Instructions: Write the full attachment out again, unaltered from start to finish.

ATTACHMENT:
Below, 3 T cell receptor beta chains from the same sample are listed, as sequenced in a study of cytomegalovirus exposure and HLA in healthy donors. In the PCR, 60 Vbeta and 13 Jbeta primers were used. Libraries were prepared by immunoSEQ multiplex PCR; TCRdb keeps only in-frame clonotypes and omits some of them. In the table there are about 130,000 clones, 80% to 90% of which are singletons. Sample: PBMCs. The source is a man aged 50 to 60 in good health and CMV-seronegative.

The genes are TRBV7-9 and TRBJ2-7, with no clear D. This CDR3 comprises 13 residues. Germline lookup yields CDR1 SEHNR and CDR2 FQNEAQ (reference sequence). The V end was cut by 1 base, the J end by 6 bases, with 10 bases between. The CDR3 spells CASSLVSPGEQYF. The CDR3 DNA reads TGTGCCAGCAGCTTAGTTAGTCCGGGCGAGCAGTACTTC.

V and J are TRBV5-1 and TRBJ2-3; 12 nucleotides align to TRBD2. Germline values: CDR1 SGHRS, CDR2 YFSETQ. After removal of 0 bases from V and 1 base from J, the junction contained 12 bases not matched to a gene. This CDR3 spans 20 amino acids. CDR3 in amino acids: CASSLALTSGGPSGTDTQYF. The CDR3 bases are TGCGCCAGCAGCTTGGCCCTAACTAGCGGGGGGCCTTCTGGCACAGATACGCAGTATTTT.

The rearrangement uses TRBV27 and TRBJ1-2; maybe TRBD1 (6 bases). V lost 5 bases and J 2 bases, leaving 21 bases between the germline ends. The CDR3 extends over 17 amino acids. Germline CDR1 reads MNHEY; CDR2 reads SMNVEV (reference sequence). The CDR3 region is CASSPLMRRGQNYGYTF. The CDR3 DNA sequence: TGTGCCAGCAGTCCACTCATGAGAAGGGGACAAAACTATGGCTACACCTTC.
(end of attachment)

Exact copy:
Below, 3 T cell receptor beta chains from the same sample are listed, as sequenced in a study of cytomegalovirus exposure and HLA in healthy donors. In the PCR, 60 Vbeta and 13 Jbeta primers were used. Libraries were prepared by immunoSEQ multiplex PCR; TCRdb keeps only in-frame clonotypes and omits some of them. In the table there are about 130,000 clones, 80% to 90% of which are singletons. Sample: PBMCs. The source is a man aged 50 to 60 in good health and CMV-seronegative.

The genes are TRBV7-9 and TRBJ2-7, with no clear D. This CDR3 comprises 13 residues. Germline lookup yields CDR1 SEHNR and CDR2 FQNEAQ (reference sequence). The V end was cut by 1 base, the J end by 6 bases, with 10 bases between. The CDR3 spells CASSLVSPGEQYF. The CDR3 DNA reads TGTGCCAGCAGCTTAGTTAGTCCGGGCGAGCAGTACTTC.

V and J are TRBV5-1 and TRBJ2-3; 12 nucleotides align to TRBD2. Germline values: CDR1 SGHRS, CDR2 YFSETQ. After removal of 0 bases from V and 1 base from J, the junction contained 12 bases not matched to a gene. This CDR3 spans 20 amino acids. CDR3 in amino acids: CASSLALTSGGPSGTDTQYF. The CDR3 bases are TGCGCCAGCAGCTTGGCCCTAACTAGCGGGGGGCCTTCTGGCACAGATACGCAGTATTTT.

The rearrangement uses TRBV27 and TRBJ1-2; maybe TRBD1 (6 bases). V lost 5 bases and J 2 bases, leaving 21 bases between the germline ends. The CDR3 extends over 17 amino acids. Germline CDR1 reads MNHEY; CDR2 reads SMNVEV (reference sequence). The CDR3 region is CASSPLMRRGQNYGYTF. The CDR3 DNA sequence: TGTGCCAGCAGTCCACTCATGAGAAGGGGACAAAACTATGGCTACACCTTC.